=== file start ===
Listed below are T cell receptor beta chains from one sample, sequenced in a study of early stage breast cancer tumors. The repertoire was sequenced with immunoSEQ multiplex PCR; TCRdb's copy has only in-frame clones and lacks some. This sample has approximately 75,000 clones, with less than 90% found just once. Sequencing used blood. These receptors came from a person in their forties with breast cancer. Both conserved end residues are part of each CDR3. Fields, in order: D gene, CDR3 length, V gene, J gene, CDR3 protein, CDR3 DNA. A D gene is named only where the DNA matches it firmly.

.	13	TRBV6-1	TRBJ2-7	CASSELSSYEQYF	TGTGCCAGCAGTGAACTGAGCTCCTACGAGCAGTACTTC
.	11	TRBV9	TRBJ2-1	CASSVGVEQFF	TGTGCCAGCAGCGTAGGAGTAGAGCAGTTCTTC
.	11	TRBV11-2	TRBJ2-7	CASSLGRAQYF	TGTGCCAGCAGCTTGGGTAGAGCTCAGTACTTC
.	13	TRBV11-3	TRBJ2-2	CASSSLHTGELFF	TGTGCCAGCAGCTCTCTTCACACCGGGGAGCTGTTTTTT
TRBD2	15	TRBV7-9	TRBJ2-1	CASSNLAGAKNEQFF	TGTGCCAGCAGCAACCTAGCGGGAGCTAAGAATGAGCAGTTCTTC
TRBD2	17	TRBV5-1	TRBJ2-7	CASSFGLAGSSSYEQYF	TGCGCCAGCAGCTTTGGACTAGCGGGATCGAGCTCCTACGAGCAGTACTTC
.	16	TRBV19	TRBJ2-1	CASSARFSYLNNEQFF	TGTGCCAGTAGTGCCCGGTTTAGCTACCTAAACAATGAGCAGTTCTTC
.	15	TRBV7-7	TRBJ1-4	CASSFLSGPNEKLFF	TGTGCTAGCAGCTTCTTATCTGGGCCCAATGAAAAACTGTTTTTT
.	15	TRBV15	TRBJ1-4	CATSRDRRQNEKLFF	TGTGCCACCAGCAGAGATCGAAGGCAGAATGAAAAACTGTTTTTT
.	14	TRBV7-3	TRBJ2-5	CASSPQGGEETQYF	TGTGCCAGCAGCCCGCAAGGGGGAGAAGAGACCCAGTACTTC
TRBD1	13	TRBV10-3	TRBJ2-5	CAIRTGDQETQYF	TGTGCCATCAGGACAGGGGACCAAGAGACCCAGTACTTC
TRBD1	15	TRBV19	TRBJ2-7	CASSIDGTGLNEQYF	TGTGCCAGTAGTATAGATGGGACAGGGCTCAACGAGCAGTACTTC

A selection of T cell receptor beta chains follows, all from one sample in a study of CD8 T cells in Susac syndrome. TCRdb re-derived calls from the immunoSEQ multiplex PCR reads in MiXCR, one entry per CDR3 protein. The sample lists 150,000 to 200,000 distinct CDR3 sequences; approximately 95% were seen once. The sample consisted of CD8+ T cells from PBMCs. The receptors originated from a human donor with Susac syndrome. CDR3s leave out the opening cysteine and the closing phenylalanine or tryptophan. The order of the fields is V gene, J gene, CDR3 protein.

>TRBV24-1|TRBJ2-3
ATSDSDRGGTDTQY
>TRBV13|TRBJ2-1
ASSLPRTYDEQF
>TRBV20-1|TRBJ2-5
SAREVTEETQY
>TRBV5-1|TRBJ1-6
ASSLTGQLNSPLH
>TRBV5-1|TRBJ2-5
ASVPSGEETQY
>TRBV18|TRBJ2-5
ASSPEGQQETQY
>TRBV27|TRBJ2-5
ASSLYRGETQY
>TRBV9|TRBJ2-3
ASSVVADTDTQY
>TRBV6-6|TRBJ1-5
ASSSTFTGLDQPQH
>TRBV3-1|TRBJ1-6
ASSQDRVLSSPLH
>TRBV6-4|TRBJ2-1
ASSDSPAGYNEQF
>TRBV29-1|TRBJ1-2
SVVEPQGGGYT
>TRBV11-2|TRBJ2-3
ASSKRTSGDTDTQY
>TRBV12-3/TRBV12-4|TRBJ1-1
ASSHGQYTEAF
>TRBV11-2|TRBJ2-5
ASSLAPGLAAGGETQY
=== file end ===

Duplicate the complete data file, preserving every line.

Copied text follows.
Listed below are T cell receptor beta chains from one sample, sequenced in a study of early stage breast cancer tumors. The repertoire was sequenced with immunoSEQ multiplex PCR; TCRdb's copy has only in-frame clones and lacks some. This sample has approximately 75,000 clones, with less than 90% found just once. Sequencing used blood. These receptors came from a person in their forties with breast cancer. Both conserved end residues are part of each CDR3. Fields, in order: D gene, CDR3 length, V gene, J gene, CDR3 protein, CDR3 DNA. A D gene is named only where the DNA matches it firmly.

.	13	TRBV6-1	TRBJ2-7	CASSELSSYEQYF	TGTGCCAGCAGTGAACTGAGCTCCTACGAGCAGTACTTC
.	11	TRBV9	TRBJ2-1	CASSVGVEQFF	TGTGCCAGCAGCGTAGGAGTAGAGCAGTTCTTC
.	11	TRBV11-2	TRBJ2-7	CASSLGRAQYF	TGTGCCAGCAGCTTGGGTAGAGCTCAGTACTTC
.	13	TRBV11-3	TRBJ2-2	CASSSLHTGELFF	TGTGCCAGCAGCTCTCTTCACACCGGGGAGCTGTTTTTT
TRBD2	15	TRBV7-9	TRBJ2-1	CASSNLAGAKNEQFF	TGTGCCAGCAGCAACCTAGCGGGAGCTAAGAATGAGCAGTTCTTC
TRBD2	17	TRBV5-1	TRBJ2-7	CASSFGLAGSSSYEQYF	TGCGCCAGCAGCTTTGGACTAGCGGGATCGAGCTCCTACGAGCAGTACTTC
.	16	TRBV19	TRBJ2-1	CASSARFSYLNNEQFF	TGTGCCAGTAGTGCCCGGTTTAGCTACCTAAACAATGAGCAGTTCTTC
.	15	TRBV7-7	TRBJ1-4	CASSFLSGPNEKLFF	TGTGCTAGCAGCTTCTTATCTGGGCCCAATGAAAAACTGTTTTTT
.	15	TRBV15	TRBJ1-4	CATSRDRRQNEKLFF	TGTGCCACCAGCAGAGATCGAAGGCAGAATGAAAAACTGTTTTTT
.	14	TRBV7-3	TRBJ2-5	CASSPQGGEETQYF	TGTGCCAGCAGCCCGCAAGGGGGAGAAGAGACCCAGTACTTC
TRBD1	13	TRBV10-3	TRBJ2-5	CAIRTGDQETQYF	TGTGCCATCAGGACAGGGGACCAAGAGACCCAGTACTTC
TRBD1	15	TRBV19	TRBJ2-7	CASSIDGTGLNEQYF	TGTGCCAGTAGTATAGATGGGACAGGGCTCAACGAGCAGTACTTC

A selection of T cell receptor beta chains follows, all from one sample in a study of CD8 T cells in Susac syndrome. TCRdb re-derived calls from the immunoSEQ multiplex PCR reads in MiXCR, one entry per CDR3 protein. The sample lists 150,000 to 200,000 distinct CDR3 sequences; approximately 95% were seen once. The sample consisted of CD8+ T cells from PBMCs. The receptors originated from a human donor with Susac syndrome. CDR3s leave out the opening cysteine and the closing phenylalanine or tryptophan. The order of the fields is V gene, J gene, CDR3 protein.

>TRBV24-1|TRBJ2-3
ATSDSDRGGTDTQY
>TRBV13|TRBJ2-1
ASSLPRTYDEQF
>TRBV20-1|TRBJ2-5
SAREVTEETQY
>TRBV5-1|TRBJ1-6
ASSLTGQLNSPLH
>TRBV5-1|TRBJ2-5
ASVPSGEETQY
>TRBV18|TRBJ2-5
ASSPEGQQETQY
>TRBV27|TRBJ2-5
ASSLYRGETQY
>TRBV9|TRBJ2-3
ASSVVADTDTQY
>TRBV6-6|TRBJ1-5
ASSSTFTGLDQPQH
>TRBV3-1|TRBJ1-6
ASSQDRVLSSPLH
>TRBV6-4|TRBJ2-1
ASSDSPAGYNEQF
>TRBV29-1|TRBJ1-2
SVVEPQGGGYT
>TRBV11-2|TRBJ2-3
ASSKRTSGDTDTQY
>TRBV12-3/TRBV12-4|TRBJ1-1
ASSHGQYTEAF
>TRBV11-2|TRBJ2-5
ASSLAPGLAAGGETQY